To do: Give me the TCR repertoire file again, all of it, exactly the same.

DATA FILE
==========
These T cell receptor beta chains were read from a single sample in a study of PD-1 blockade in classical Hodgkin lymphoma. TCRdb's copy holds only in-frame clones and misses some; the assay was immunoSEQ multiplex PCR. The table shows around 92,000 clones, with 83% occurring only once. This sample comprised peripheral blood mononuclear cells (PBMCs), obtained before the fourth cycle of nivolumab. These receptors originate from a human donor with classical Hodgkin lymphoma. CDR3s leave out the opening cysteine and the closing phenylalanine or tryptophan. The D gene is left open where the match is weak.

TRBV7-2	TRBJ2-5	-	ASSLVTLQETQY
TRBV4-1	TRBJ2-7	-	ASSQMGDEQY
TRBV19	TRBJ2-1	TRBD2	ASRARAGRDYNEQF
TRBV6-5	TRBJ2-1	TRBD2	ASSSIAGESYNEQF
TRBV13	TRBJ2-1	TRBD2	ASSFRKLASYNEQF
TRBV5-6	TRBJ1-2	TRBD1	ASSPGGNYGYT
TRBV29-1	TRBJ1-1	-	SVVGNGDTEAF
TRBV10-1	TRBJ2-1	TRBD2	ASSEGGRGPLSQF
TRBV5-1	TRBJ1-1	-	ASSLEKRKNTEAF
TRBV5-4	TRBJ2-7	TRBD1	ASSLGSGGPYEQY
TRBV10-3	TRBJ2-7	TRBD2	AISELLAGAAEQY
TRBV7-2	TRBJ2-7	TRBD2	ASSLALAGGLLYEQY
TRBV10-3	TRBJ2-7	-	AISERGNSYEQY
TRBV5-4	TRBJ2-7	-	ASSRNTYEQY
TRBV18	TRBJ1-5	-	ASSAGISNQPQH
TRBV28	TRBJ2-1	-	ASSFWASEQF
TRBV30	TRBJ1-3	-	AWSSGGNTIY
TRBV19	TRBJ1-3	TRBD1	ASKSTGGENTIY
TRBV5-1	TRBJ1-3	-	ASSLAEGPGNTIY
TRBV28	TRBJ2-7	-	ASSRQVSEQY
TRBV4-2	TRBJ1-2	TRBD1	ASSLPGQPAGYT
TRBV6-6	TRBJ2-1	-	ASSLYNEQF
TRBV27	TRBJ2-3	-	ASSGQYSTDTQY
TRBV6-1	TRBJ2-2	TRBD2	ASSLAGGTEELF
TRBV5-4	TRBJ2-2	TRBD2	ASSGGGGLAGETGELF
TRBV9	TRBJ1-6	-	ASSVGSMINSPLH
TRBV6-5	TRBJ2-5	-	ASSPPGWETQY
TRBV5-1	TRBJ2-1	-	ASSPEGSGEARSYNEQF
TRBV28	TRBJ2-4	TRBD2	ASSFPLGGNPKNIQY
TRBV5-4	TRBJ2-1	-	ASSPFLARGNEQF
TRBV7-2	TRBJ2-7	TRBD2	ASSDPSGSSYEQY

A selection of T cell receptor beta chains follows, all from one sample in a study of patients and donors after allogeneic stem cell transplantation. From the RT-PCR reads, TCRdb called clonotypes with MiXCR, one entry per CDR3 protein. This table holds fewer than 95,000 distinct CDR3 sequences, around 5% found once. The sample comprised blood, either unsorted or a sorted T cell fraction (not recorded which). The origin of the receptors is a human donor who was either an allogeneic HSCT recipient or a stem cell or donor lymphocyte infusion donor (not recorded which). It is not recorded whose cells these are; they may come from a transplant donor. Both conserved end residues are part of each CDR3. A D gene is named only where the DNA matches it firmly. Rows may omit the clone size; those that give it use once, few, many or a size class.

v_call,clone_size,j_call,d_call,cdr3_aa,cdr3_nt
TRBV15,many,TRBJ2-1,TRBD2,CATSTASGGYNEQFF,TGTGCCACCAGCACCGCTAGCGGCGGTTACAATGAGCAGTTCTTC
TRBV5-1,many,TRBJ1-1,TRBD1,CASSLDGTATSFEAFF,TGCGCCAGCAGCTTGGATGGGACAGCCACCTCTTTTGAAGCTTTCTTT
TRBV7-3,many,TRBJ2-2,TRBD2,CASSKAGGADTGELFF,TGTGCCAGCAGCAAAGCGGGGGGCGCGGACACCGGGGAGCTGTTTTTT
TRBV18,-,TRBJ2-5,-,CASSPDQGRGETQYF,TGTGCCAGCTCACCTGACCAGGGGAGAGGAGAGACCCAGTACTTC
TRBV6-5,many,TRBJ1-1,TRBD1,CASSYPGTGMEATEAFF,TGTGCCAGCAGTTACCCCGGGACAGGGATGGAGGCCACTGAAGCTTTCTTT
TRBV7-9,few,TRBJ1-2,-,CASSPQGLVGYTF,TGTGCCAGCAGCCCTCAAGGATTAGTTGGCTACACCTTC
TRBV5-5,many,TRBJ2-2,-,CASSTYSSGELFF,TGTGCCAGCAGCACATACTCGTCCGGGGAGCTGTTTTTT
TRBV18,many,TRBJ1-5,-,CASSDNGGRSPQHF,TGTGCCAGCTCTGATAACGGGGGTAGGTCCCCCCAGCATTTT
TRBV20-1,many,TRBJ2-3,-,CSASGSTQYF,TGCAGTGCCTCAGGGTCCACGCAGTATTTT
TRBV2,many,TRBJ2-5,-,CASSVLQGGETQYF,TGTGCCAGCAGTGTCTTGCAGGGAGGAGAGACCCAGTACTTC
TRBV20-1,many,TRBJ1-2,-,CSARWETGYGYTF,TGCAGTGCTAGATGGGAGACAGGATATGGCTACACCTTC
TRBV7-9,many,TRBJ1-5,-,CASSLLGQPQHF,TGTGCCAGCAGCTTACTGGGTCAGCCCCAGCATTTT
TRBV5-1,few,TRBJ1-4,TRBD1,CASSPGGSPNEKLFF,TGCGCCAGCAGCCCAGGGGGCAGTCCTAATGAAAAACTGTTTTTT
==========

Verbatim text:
These T cell receptor beta chains were read from a single sample in a study of PD-1 blockade in classical Hodgkin lymphoma. TCRdb's copy holds only in-frame clones and misses some; the assay was immunoSEQ multiplex PCR. The table shows around 92,000 clones, with 83% occurring only once. This sample comprised peripheral blood mononuclear cells (PBMCs), obtained before the fourth cycle of nivolumab. These receptors originate from a human donor with classical Hodgkin lymphoma. CDR3s leave out the opening cysteine and the closing phenylalanine or tryptophan. The D gene is left open where the match is weak.

TRBV7-2	TRBJ2-5	-	ASSLVTLQETQY
TRBV4-1	TRBJ2-7	-	ASSQMGDEQY
TRBV19	TRBJ2-1	TRBD2	ASRARAGRDYNEQF
TRBV6-5	TRBJ2-1	TRBD2	ASSSIAGESYNEQF
TRBV13	TRBJ2-1	TRBD2	ASSFRKLASYNEQF
TRBV5-6	TRBJ1-2	TRBD1	ASSPGGNYGYT
TRBV29-1	TRBJ1-1	-	SVVGNGDTEAF
TRBV10-1	TRBJ2-1	TRBD2	ASSEGGRGPLSQF
TRBV5-1	TRBJ1-1	-	ASSLEKRKNTEAF
TRBV5-4	TRBJ2-7	TRBD1	ASSLGSGGPYEQY
TRBV10-3	TRBJ2-7	TRBD2	AISELLAGAAEQY
TRBV7-2	TRBJ2-7	TRBD2	ASSLALAGGLLYEQY
TRBV10-3	TRBJ2-7	-	AISERGNSYEQY
TRBV5-4	TRBJ2-7	-	ASSRNTYEQY
TRBV18	TRBJ1-5	-	ASSAGISNQPQH
TRBV28	TRBJ2-1	-	ASSFWASEQF
TRBV30	TRBJ1-3	-	AWSSGGNTIY
TRBV19	TRBJ1-3	TRBD1	ASKSTGGENTIY
TRBV5-1	TRBJ1-3	-	ASSLAEGPGNTIY
TRBV28	TRBJ2-7	-	ASSRQVSEQY
TRBV4-2	TRBJ1-2	TRBD1	ASSLPGQPAGYT
TRBV6-6	TRBJ2-1	-	ASSLYNEQF
TRBV27	TRBJ2-3	-	ASSGQYSTDTQY
TRBV6-1	TRBJ2-2	TRBD2	ASSLAGGTEELF
TRBV5-4	TRBJ2-2	TRBD2	ASSGGGGLAGETGELF
TRBV9	TRBJ1-6	-	ASSVGSMINSPLH
TRBV6-5	TRBJ2-5	-	ASSPPGWETQY
TRBV5-1	TRBJ2-1	-	ASSPEGSGEARSYNEQF
TRBV28	TRBJ2-4	TRBD2	ASSFPLGGNPKNIQY
TRBV5-4	TRBJ2-1	-	ASSPFLARGNEQF
TRBV7-2	TRBJ2-7	TRBD2	ASSDPSGSSYEQY

A selection of T cell receptor beta chains follows, all from one sample in a study of patients and donors after allogeneic stem cell transplantation. From the RT-PCR reads, TCRdb called clonotypes with MiXCR, one entry per CDR3 protein. This table holds fewer than 95,000 distinct CDR3 sequences, around 5% found once. The sample comprised blood, either unsorted or a sorted T cell fraction (not recorded which). The origin of the receptors is a human donor who was either an allogeneic HSCT recipient or a stem cell or donor lymphocyte infusion donor (not recorded which). It is not recorded whose cells these are; they may come from a transplant donor. Both conserved end residues are part of each CDR3. A D gene is named only where the DNA matches it firmly. Rows may omit the clone size; those that give it use once, few, many or a size class.

v_call,clone_size,j_call,d_call,cdr3_aa,cdr3_nt
TRBV15,many,TRBJ2-1,TRBD2,CATSTASGGYNEQFF,TGTGCCACCAGCACCGCTAGCGGCGGTTACAATGAGCAGTTCTTC
TRBV5-1,many,TRBJ1-1,TRBD1,CASSLDGTATSFEAFF,TGCGCCAGCAGCTTGGATGGGACAGCCACCTCTTTTGAAGCTTTCTTT
TRBV7-3,many,TRBJ2-2,TRBD2,CASSKAGGADTGELFF,TGTGCCAGCAGCAAAGCGGGGGGCGCGGACACCGGGGAGCTGTTTTTT
TRBV18,-,TRBJ2-5,-,CASSPDQGRGETQYF,TGTGCCAGCTCACCTGACCAGGGGAGAGGAGAGACCCAGTACTTC
TRBV6-5,many,TRBJ1-1,TRBD1,CASSYPGTGMEATEAFF,TGTGCCAGCAGTTACCCCGGGACAGGGATGGAGGCCACTGAAGCTTTCTTT
TRBV7-9,few,TRBJ1-2,-,CASSPQGLVGYTF,TGTGCCAGCAGCCCTCAAGGATTAGTTGGCTACACCTTC
TRBV5-5,many,TRBJ2-2,-,CASSTYSSGELFF,TGTGCCAGCAGCACATACTCGTCCGGGGAGCTGTTTTTT
TRBV18,many,TRBJ1-5,-,CASSDNGGRSPQHF,TGTGCCAGCTCTGATAACGGGGGTAGGTCCCCCCAGCATTTT
TRBV20-1,many,TRBJ2-3,-,CSASGSTQYF,TGCAGTGCCTCAGGGTCCACGCAGTATTTT
TRBV2,many,TRBJ2-5,-,CASSVLQGGETQYF,TGTGCCAGCAGTGTCTTGCAGGGAGGAGAGACCCAGTACTTC
TRBV20-1,many,TRBJ1-2,-,CSARWETGYGYTF,TGCAGTGCTAGATGGGAGACAGGATATGGCTACACCTTC
TRBV7-9,many,TRBJ1-5,-,CASSLLGQPQHF,TGTGCCAGCAGCTTACTGGGTCAGCCCCAGCATTTT
TRBV5-1,few,TRBJ1-4,TRBD1,CASSPGGSPNEKLFF,TGCGCCAGCAGCCCAGGGGGCAGTCCTAATGAAAAACTGTTTTTT